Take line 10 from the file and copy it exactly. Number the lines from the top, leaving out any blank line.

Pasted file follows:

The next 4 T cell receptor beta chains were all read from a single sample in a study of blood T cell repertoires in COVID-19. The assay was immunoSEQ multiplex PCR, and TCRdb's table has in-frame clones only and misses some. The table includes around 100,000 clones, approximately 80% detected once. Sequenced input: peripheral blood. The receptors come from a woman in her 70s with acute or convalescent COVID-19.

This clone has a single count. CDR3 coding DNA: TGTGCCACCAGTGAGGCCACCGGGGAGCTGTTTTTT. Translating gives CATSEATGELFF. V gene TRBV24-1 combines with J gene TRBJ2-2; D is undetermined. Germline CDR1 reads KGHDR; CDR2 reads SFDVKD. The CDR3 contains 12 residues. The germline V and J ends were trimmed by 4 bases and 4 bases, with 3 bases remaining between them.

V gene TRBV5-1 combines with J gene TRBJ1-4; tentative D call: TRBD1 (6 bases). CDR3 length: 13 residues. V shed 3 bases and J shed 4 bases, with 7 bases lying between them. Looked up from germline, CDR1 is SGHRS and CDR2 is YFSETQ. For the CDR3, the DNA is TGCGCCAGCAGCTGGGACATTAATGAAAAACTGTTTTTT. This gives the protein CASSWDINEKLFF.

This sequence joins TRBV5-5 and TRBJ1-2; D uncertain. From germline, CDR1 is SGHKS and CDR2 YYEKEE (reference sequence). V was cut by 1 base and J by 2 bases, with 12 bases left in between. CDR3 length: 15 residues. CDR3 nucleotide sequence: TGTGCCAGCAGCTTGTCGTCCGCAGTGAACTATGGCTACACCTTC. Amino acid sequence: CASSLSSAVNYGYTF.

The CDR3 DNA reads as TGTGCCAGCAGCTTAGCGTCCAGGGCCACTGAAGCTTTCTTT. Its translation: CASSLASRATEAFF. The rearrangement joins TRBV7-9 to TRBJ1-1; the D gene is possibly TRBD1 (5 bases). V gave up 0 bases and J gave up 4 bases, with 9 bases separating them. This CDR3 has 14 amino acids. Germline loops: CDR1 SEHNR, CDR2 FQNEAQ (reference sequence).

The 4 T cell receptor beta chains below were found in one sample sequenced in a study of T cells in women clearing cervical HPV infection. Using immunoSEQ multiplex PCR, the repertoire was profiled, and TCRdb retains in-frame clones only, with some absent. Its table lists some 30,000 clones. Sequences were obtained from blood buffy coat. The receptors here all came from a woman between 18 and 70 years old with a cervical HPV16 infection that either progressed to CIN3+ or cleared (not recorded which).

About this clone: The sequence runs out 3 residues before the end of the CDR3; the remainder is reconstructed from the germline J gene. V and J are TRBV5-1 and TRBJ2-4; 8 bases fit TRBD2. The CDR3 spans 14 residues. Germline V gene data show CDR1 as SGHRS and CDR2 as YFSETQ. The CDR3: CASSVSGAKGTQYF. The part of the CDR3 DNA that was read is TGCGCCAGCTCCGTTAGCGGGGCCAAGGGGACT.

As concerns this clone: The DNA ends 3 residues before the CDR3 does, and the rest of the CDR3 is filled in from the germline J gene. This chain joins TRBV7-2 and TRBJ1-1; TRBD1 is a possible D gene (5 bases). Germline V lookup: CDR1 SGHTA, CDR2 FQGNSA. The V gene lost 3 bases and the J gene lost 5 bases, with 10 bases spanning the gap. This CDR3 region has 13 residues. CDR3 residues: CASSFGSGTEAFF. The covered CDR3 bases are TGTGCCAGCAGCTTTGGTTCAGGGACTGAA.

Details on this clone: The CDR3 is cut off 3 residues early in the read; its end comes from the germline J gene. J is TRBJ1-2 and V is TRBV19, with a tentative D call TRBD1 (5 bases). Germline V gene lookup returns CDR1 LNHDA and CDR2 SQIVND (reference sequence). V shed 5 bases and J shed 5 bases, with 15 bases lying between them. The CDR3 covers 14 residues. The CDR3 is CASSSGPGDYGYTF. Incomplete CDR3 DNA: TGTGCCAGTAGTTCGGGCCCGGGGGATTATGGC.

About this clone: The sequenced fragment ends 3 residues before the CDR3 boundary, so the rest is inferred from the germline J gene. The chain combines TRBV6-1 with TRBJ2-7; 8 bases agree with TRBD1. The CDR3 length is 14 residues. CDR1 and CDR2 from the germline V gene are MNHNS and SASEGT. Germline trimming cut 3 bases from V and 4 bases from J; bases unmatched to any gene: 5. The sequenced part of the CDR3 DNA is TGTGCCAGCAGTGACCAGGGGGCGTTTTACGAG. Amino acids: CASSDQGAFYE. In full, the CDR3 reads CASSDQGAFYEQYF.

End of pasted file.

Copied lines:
About this clone: The sequenced fragment ends 3 residues before the CDR3 boundary, so the rest is inferred from the germline J gene. The chain combines TRBV6-1 with TRBJ2-7; 8 bases agree with TRBD1. The CDR3 length is 14 residues. CDR1 and CDR2 from the germline V gene are MNHNS and SASEGT. Germline trimming cut 3 bases from V and 4 bases from J; bases unmatched to any gene: 5. The sequenced part of the CDR3 DNA is TGTGCCAGCAGTGACCAGGGGGCGTTTTACGAG. Amino acids: CASSDQGAFYE. In full, the CDR3 reads CASSDQGAFYEQYF.